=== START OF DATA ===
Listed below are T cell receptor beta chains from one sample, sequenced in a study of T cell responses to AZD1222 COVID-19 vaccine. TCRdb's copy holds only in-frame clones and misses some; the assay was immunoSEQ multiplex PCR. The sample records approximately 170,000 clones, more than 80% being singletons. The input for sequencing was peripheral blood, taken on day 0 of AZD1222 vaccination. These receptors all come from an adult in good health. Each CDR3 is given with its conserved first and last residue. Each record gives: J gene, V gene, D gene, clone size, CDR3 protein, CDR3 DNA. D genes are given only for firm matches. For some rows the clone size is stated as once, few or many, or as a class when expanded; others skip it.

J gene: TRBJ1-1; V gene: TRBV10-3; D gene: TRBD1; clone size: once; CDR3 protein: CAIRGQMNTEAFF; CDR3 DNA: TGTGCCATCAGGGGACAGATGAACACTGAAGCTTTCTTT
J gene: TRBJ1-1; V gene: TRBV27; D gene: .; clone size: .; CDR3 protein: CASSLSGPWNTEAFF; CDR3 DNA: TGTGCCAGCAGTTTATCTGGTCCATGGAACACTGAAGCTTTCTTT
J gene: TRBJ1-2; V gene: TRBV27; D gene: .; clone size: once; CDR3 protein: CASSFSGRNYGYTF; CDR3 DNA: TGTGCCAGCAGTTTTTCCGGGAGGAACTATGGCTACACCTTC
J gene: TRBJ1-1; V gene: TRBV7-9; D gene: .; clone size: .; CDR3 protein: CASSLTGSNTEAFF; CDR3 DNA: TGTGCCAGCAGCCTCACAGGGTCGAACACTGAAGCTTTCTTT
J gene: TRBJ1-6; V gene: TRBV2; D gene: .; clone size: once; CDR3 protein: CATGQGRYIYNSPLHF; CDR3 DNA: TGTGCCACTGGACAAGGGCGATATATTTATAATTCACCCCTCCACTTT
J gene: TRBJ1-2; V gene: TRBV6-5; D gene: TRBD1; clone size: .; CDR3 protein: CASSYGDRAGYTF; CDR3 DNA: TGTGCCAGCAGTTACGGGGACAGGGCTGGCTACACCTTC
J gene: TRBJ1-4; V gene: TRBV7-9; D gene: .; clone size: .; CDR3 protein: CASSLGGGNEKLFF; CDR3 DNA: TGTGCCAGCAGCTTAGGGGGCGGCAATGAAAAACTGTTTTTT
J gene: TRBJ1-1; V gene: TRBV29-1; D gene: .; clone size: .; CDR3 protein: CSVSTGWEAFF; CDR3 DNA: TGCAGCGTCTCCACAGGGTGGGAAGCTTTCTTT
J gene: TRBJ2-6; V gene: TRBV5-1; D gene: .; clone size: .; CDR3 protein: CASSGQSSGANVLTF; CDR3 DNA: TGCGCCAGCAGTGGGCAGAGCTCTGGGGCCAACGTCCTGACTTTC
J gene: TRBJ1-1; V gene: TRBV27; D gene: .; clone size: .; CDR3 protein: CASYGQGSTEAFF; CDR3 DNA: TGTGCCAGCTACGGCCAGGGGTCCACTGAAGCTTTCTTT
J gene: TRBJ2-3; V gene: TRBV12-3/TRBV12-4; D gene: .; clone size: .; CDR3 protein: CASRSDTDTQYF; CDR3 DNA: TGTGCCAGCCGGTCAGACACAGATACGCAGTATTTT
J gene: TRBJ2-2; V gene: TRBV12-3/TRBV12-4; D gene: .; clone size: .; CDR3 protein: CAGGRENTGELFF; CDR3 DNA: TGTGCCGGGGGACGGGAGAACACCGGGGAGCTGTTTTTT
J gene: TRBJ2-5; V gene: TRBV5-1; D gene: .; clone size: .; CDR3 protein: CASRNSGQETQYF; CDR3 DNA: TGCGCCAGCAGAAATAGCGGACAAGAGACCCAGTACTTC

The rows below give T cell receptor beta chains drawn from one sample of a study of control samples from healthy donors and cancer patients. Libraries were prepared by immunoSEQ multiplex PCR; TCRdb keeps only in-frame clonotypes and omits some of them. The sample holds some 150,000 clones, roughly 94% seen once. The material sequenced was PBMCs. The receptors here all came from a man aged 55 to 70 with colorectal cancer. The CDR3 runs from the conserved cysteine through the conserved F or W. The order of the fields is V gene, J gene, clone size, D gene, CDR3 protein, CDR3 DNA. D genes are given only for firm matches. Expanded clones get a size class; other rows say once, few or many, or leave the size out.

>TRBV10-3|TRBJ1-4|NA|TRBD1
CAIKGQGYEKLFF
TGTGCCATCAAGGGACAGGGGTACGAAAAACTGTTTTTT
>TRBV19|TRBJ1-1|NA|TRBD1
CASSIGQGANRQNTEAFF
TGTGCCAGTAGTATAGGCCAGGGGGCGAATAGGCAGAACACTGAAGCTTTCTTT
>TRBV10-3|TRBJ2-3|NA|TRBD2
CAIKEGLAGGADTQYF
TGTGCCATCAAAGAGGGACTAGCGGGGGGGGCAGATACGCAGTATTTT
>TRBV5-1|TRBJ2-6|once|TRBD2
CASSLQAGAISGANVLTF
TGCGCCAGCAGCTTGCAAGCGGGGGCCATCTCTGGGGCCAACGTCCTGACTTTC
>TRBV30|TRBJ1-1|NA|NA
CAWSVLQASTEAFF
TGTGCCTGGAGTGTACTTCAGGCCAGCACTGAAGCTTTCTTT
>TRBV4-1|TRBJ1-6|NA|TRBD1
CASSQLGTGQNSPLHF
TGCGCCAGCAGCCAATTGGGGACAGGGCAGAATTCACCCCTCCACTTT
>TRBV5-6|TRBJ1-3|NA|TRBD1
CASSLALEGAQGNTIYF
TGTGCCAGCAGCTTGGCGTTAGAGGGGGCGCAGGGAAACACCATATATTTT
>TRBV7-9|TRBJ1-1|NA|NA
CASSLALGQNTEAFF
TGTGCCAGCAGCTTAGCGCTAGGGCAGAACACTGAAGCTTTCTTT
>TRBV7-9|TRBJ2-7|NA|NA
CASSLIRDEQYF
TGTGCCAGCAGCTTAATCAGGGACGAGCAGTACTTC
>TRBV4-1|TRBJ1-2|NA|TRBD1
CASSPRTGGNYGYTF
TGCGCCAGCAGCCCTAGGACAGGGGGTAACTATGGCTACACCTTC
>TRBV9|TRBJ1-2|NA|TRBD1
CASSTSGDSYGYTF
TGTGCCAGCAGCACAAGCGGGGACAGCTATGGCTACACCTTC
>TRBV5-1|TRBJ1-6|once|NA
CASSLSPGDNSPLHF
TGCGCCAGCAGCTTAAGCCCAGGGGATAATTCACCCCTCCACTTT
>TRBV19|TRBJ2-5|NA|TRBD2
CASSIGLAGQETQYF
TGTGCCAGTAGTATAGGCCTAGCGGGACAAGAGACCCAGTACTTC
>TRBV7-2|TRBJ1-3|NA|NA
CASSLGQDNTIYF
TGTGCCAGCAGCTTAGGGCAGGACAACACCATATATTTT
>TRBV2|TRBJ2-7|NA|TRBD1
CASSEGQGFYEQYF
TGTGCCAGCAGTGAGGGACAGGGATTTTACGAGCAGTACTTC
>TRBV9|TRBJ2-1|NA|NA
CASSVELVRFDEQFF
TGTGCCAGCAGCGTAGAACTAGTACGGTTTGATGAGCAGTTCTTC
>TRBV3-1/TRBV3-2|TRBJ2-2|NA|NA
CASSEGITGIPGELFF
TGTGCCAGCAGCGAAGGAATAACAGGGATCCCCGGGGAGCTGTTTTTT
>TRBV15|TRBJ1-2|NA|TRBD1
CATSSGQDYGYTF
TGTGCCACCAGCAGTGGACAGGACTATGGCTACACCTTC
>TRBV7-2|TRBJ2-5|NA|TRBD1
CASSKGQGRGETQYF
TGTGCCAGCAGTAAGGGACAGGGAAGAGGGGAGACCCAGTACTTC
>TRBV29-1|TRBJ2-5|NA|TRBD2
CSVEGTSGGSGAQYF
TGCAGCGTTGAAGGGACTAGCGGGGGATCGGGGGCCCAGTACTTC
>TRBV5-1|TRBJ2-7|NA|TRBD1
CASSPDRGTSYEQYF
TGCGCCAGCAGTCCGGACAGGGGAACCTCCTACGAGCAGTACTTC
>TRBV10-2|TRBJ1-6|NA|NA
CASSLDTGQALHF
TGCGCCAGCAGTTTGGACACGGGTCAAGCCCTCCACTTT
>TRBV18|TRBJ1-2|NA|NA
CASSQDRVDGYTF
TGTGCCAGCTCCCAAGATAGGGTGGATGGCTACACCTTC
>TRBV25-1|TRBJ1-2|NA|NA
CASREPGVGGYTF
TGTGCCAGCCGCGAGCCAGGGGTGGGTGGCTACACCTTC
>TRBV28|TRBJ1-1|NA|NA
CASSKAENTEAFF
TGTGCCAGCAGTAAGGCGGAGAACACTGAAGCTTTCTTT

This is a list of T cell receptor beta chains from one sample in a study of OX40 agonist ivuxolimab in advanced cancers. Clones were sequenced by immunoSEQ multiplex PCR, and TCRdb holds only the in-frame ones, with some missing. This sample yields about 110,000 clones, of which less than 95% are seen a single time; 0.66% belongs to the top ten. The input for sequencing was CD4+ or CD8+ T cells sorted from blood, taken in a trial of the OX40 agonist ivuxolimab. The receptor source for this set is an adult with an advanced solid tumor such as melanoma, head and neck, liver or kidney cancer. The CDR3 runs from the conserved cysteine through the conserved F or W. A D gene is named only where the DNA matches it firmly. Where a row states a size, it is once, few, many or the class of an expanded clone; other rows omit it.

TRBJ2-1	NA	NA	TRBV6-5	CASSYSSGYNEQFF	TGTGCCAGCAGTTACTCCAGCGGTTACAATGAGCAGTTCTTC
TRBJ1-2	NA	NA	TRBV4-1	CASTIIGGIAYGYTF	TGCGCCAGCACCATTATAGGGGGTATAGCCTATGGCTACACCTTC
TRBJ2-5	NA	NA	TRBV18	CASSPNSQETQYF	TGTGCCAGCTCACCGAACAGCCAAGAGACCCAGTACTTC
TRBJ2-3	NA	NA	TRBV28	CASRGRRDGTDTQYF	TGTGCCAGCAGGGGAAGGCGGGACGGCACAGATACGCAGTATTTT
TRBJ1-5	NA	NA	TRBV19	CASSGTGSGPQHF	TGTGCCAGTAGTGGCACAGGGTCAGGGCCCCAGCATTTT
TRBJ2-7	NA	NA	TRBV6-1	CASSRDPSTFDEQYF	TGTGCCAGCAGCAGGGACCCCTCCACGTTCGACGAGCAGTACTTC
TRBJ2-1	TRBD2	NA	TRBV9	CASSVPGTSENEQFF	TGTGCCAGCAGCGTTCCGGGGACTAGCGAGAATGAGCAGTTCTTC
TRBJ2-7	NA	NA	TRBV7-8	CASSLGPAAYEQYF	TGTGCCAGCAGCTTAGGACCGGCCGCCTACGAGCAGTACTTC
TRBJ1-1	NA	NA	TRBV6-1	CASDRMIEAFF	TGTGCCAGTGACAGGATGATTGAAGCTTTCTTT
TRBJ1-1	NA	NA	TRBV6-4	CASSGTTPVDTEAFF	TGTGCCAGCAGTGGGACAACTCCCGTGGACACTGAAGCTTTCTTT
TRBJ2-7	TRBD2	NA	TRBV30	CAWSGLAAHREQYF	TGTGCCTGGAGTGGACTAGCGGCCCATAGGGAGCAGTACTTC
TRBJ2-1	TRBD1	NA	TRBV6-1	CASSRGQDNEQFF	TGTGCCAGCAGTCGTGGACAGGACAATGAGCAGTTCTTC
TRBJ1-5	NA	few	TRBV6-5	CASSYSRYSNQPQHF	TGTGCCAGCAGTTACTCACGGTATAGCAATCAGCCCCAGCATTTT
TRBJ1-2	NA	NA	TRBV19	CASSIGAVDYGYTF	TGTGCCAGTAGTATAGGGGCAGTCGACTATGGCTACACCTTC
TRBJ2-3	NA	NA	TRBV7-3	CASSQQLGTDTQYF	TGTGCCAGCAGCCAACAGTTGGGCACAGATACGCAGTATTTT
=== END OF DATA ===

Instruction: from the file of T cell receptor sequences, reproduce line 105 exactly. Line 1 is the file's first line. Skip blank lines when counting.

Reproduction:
TRBJ1-2	NA	NA	TRBV19	CASSIGAVDYGYTF	TGTGCCAGTAGTATAGGGGCAGTCGACTATGGCTACACCTTC